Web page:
Cap Rates at 3%, Interest Rates at 0% (Libor), worth investing?

22 Replies

Syndicates are paying at 3% cap for properties, they are paying interest on the property at 4ish % including buying caps etc.

For cash flows- if your debt is at 4.5% and your cap is at 3%, youre negatively leveraged. So coupons are not going to come to fruition. 

Once the interest rates go up, how is this sustainable for disposition? 

Interest rates go way up, you cant really exit with a good profit?

Someone prove me wrong?

Those who buy 3% cap rates hope to raise rents and NOI for the effective cap rate of 4%+. Then sell to a 4% cap rate buyer.

For example, someone is buying at 3% cap rate with debt of 3.1%+LIBOR. They plan to sell in in 5 years at 4% cap rate. NOI is projected to grow 75%+. If their plan works, investors would double their money.

Inflation is running at 6.2%.

If we were all able to make money borrowing at 6% in a 2% inflation rate, why do you think you wont be able to make money borrowing at 4% with a 6% inflation rate?

Originally posted by @DongHui Patel :

So the only way these make financial sense is if the NOI is showing 75% growth at exit?

Yes. All these investments ONLY make sense if NOI grows and grows fast in the first 2-3 years.

Struggling here - the NOI is forecasted to whatever the syndication wants to proforma it at. So anybody can make it grow to whatever they want it to. Realistically there are other factors which influence this (like interest rates, which obviously cannot go any lower). Holding all else equal to hit a 75% growth on a 5 year exit ASSUMES 12% annualized top line (GPR) increase annually (assuming no optimization on costs, bad debt, vacancy). Seems very aggressive.

Rent growth is not linear because it's a "value-add" deal. It's something like 22% in year 1, 18% in year 2 and 4% thereafter. Aggressive? Yes. But with the market being as crazy as it is they might make it. 

Originally posted by @Russell Brazil :

Inflation is running at 6.2%.

If we were all able to make money borrowing at 6% in a 2% inflation rate, why do you think you wont be able to make money borrowing at 4% with a 6% inflation rate?

So you think inflation will continue at 6.2% every year for the unforeseeable future? THats quite a assumption. 

Logically this is no more than 1-2 years. Look at all historical numbers here. If it goes beyond that we have much bigger problems. 

These are 5-7 year investments. So again, the problem remains, in 5 years what do we do? 

@DongHui Patel

1971 the US money supply increased by 12%. The next 13 years saw inflation rates of 4.29%, 3.27%, 6.18%, 11.05%, 9.14%, 5.74%, 6.50%, 7.63%, 11.25%, 13.55%, 10.33%, 10.33%, 6.13%.

In 2020 the US money supply increased by 35%.

We havnt even hardly started to feel the effects of the money supply increase yet.

Originally posted by @DongHui Patel :
Originally posted by @Russell Brazil:

Inflation is running at 6.2%.

If we were all able to make money borrowing at 6% in a 2% inflation rate, why do you think you wont be able to make money borrowing at 4% with a 6% inflation rate?

So you think inflation will continue at 6.2% every year for the unforeseeable future? THats quite a assumption. 

Logically this is no more than 1-2 years. Look at all historical numbers here. If it goes beyond that we have much bigger problems.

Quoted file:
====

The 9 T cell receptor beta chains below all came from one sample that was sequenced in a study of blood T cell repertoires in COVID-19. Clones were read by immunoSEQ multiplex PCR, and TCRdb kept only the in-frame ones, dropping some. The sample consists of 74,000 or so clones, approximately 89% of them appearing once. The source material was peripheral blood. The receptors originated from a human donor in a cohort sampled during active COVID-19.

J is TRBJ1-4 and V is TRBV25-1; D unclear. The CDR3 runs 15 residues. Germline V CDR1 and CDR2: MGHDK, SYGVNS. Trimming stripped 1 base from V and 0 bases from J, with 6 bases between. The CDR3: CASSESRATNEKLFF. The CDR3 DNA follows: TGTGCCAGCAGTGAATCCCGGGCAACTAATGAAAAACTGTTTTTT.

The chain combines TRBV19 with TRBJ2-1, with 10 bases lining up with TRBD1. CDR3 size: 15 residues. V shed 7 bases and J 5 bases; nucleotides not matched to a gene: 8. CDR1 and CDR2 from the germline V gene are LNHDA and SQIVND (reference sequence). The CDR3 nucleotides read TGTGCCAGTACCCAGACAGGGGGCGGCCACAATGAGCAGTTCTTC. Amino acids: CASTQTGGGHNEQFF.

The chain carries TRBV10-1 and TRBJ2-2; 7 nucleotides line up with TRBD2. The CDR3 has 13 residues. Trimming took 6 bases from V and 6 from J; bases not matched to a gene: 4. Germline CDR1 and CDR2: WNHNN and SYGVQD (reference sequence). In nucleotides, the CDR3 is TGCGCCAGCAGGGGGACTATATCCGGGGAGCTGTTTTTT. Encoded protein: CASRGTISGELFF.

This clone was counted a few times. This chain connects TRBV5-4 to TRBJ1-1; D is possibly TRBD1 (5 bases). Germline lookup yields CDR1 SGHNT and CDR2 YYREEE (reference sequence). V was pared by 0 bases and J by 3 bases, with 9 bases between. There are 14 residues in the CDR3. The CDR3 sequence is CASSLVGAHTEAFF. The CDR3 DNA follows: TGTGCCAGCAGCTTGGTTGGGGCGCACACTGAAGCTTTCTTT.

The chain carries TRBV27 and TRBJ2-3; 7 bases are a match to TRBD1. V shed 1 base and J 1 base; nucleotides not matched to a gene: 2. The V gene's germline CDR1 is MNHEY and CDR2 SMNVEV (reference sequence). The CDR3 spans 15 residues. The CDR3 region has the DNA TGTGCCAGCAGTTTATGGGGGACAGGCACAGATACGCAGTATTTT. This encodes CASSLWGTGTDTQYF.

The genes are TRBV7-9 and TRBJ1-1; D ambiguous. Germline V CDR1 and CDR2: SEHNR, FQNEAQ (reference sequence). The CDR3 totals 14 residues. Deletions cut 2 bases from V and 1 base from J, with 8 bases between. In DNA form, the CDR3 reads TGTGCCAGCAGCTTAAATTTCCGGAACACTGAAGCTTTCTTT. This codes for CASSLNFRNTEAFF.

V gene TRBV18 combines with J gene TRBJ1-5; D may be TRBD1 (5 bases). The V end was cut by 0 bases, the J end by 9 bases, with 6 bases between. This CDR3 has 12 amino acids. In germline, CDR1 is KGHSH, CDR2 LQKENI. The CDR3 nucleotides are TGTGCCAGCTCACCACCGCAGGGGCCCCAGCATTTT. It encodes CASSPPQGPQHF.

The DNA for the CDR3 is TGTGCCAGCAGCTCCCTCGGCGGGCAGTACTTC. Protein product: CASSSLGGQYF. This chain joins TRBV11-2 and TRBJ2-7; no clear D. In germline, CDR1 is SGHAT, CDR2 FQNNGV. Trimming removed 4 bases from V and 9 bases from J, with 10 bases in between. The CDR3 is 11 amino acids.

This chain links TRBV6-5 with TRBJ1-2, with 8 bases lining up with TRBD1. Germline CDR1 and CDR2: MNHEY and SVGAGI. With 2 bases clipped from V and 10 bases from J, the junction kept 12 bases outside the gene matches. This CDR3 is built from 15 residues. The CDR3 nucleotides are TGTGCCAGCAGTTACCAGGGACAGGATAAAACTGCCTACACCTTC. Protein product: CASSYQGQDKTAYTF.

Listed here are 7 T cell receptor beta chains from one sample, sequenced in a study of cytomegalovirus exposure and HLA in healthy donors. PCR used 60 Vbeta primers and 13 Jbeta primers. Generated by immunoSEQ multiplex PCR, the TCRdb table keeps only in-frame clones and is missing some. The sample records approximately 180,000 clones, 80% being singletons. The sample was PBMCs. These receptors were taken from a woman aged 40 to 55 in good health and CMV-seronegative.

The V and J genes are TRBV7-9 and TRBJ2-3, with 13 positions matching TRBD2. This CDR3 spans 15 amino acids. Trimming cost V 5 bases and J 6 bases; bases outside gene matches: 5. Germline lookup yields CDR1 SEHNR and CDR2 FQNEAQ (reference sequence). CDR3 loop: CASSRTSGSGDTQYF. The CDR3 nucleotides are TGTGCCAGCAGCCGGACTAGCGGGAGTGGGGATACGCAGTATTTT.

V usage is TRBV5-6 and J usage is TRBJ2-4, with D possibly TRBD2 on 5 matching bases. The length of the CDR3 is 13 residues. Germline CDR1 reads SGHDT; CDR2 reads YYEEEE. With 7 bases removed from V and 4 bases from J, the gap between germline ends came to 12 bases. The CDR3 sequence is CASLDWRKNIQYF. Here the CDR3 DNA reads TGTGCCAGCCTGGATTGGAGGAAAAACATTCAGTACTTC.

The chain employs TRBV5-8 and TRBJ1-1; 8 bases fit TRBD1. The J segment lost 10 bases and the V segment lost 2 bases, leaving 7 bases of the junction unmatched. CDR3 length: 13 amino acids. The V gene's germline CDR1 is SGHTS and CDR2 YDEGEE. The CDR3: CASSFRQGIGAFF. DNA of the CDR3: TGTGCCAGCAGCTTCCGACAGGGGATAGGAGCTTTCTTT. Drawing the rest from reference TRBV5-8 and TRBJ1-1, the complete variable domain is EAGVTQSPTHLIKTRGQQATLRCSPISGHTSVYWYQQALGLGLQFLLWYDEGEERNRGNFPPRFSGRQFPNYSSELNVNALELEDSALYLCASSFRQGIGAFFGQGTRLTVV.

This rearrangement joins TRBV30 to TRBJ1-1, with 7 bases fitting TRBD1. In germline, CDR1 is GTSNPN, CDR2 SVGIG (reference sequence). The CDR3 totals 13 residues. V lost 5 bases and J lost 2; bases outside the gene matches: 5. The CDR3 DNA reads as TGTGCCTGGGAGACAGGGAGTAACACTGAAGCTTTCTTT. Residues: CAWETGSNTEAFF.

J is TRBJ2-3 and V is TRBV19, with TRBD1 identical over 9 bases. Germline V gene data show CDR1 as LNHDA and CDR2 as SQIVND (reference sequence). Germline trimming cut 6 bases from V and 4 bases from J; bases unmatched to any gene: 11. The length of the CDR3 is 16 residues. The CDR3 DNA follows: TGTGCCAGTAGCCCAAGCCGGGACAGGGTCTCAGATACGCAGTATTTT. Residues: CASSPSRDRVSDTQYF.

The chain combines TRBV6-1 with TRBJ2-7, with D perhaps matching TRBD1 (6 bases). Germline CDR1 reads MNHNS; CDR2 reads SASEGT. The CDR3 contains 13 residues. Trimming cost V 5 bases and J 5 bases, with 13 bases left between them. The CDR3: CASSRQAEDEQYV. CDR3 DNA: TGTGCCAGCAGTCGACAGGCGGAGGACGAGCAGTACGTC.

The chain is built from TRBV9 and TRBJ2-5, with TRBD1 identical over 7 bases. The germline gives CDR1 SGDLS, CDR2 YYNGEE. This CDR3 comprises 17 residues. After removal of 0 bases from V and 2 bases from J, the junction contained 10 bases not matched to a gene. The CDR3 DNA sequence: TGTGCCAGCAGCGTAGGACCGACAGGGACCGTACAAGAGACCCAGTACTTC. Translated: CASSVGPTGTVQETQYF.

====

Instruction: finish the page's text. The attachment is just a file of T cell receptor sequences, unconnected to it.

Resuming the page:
These are 5-7 year investments. So again, the problem remains, in 5 years what do we do? 

One thing is for sure.... if we have crazy inflation, I don't see how any sponsor will be able to make a successful exit as the cost of financing will go way up.

As for your original question, I see what you're getting at, but I would assume that for a CORE property like the one you are describing, I wouldn't be comfortable if a syndicator intended to finance more than 70% of the purchase. Would prefer something around 65%.

@Nick B. is right--today's pricing is predicated on revenue growth.  Revenue growth isn't tied to interest rates, it's tied to supply and demand in the rental market, plus what other comparable properties are charging.  

Here's an example:  We bought a property last year at around 4% cap.  Rents were about $940.  The deal made sense, because our analysis of comparable properties plus our experience in the market led us to believe that we could achieve $1,090 rents if we made some light renovations to the units.  We were right, we were immediately renting units at the goal rent.  This means that soon our income would be increasing, and thus this "cap rate/interest rate spread" concept was out the window.  If you were to look at our income a year later and recalculate a yield on cost it would offer a really nice spread over our mortgage interest rate.

Fast forward to now--we are actually renting units for around $1,600 (that's not a typo)--which is a 70% increase and we've only owned the property for 12 months.  This is why people are now buying at 3% cap rates...they are seeing the out of control rent growth and they know that the revenue stream is growing--rapidly.

Remember--cap rate has nothing to do with investment performance.  It is simply a thermometer that reads the market temperature.  When the market is hot, cap rates are low because buyers are willing to pay a premium for an income stream, typically on the belief that the income stream they are buying will be larger tomorrow than it is today.  If the market is soft, cap rates go up because buyers aren't willing to pay as much for the income stream, usually because they think that the income stream isn't going to go up much, if at all, or might even go down.  

If you are trying to correlate interest rates and cap rates you're missing the point.  They are related, but more like second cousins, not twins.